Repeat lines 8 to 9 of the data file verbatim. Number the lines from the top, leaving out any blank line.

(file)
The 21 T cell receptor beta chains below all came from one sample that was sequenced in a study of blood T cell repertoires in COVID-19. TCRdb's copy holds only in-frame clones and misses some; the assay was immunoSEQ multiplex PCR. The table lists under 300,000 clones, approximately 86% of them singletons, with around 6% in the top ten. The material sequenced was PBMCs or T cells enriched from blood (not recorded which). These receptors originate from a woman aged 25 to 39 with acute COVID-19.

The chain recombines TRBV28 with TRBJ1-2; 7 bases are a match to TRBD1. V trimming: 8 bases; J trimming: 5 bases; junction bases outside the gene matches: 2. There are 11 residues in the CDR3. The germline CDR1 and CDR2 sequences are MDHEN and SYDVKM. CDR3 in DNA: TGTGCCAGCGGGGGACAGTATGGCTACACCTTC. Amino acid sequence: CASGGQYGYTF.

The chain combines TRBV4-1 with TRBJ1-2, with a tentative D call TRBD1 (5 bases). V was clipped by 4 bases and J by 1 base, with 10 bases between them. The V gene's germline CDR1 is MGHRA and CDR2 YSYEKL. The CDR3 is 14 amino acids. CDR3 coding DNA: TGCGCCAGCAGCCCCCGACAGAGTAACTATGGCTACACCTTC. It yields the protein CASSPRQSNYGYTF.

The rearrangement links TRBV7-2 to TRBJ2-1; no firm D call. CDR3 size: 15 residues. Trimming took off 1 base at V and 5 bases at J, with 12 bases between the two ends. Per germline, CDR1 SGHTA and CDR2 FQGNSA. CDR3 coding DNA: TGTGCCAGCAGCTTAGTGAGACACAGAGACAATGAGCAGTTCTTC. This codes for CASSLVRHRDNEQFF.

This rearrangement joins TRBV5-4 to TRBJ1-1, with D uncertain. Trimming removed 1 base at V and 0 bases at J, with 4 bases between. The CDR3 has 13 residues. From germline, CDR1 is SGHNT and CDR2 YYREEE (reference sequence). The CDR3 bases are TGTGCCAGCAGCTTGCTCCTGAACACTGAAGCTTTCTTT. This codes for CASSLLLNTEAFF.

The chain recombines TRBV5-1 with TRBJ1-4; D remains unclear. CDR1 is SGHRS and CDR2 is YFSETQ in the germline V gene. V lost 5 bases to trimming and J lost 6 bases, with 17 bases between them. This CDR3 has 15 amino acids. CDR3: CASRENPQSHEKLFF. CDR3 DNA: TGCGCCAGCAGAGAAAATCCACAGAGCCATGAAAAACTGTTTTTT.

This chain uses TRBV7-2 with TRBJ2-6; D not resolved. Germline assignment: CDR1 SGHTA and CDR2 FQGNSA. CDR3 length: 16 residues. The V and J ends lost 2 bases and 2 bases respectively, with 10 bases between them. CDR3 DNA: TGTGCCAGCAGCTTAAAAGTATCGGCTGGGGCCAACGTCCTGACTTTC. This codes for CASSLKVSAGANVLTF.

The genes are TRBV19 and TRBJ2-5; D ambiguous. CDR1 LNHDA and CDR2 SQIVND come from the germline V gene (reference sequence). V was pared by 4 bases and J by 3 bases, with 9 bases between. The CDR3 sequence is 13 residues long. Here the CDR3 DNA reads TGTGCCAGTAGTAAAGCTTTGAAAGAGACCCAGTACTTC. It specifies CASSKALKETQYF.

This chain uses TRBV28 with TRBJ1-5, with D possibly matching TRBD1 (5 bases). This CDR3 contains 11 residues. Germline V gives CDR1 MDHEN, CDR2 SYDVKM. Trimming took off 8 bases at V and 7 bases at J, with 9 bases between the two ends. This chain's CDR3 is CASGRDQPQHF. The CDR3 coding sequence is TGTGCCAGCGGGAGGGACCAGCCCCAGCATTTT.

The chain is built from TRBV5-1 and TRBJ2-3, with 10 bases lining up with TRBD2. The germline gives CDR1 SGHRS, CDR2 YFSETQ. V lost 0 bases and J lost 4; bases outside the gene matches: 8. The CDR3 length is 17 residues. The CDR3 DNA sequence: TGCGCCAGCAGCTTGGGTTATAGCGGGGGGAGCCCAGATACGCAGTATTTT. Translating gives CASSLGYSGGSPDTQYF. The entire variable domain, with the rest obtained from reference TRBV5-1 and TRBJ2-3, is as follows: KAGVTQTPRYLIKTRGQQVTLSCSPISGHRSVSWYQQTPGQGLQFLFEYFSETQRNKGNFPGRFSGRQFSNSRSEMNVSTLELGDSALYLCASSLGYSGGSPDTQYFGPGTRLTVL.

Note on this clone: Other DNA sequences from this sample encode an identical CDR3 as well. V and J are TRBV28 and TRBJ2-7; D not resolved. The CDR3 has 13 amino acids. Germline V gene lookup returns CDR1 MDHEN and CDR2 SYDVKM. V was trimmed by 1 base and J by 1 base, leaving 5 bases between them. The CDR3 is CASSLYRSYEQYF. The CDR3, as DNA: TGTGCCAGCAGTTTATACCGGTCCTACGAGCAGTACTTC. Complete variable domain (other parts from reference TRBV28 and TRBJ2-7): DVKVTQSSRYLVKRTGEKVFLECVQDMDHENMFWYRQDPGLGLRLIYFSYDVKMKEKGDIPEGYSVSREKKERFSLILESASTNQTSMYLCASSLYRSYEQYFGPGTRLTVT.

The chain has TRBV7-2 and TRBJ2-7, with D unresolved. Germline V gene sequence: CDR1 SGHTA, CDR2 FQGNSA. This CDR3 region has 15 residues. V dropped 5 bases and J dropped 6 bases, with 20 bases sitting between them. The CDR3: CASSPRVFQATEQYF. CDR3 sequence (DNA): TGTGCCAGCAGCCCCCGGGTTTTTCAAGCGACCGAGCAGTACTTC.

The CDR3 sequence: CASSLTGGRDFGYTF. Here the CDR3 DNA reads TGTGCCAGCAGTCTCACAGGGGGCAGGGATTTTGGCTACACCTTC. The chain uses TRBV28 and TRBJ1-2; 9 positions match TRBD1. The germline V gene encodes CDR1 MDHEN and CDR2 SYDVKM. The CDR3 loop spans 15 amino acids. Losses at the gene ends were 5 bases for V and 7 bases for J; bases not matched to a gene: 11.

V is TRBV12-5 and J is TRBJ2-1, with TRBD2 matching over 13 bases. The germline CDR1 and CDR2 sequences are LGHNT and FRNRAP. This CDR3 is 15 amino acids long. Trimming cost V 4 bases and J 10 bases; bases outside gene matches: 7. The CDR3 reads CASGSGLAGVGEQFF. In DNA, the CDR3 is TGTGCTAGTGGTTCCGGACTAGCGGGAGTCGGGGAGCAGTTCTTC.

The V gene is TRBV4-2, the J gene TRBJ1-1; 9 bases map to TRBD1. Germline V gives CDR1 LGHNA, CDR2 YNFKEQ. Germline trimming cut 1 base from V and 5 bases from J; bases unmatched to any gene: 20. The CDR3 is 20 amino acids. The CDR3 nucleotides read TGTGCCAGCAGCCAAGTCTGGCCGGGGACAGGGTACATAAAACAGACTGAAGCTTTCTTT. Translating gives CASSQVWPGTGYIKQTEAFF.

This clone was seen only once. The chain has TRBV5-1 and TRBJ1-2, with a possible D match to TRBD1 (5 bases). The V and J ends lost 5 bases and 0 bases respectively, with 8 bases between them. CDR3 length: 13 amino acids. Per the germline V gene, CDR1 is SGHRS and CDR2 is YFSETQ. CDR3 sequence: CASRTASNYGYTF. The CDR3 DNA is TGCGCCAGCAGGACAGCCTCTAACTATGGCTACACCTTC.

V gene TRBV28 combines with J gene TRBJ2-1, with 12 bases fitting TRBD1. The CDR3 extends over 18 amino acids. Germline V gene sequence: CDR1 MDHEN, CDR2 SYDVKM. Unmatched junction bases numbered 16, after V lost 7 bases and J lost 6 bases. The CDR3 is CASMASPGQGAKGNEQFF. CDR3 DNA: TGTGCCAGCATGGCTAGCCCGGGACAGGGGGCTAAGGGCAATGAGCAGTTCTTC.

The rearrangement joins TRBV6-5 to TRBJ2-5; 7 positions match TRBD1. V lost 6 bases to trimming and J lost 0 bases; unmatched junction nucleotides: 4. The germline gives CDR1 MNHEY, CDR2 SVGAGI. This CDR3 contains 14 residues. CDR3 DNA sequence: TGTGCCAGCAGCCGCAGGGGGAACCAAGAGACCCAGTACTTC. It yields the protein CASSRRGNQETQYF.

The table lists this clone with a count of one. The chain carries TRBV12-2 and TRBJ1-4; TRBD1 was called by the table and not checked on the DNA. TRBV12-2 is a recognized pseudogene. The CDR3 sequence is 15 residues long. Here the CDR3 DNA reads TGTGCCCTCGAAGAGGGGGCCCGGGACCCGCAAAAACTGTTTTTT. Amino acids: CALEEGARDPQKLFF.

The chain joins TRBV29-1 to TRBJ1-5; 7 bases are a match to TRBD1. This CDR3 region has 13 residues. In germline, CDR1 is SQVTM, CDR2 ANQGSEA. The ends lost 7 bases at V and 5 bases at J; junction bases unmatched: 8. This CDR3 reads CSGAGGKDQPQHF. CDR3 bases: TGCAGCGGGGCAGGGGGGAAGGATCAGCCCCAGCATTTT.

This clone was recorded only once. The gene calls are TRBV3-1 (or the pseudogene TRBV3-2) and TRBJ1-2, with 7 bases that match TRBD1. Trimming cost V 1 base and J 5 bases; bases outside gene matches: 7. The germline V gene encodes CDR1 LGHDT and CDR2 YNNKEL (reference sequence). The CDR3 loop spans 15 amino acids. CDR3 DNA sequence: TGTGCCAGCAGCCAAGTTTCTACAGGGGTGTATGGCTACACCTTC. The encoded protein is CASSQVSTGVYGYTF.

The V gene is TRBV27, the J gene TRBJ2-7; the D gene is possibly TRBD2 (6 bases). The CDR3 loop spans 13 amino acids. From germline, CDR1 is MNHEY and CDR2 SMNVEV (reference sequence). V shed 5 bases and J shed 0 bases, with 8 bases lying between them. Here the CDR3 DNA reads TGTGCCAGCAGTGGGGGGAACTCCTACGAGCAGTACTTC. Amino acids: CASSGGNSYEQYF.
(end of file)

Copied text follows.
The genes are TRBV19 and TRBJ2-5; D ambiguous. CDR1 LNHDA and CDR2 SQIVND come from the germline V gene (reference sequence). V was pared by 4 bases and J by 3 bases, with 9 bases between. The CDR3 sequence is 13 residues long. Here the CDR3 DNA reads TGTGCCAGTAGTAAAGCTTTGAAAGAGACCCAGTACTTC. It specifies CASSKALKETQYF.

This chain uses TRBV28 with TRBJ1-5, with D possibly matching TRBD1 (5 bases). This CDR3 contains 11 residues. Germline V gives CDR1 MDHEN, CDR2 SYDVKM. Trimming took off 8 bases at V and 7 bases at J, with 9 bases between the two ends. This chain's CDR3 is CASGRDQPQHF. The CDR3 coding sequence is TGTGCCAGCGGGAGGGACCAGCCCCAGCATTTT.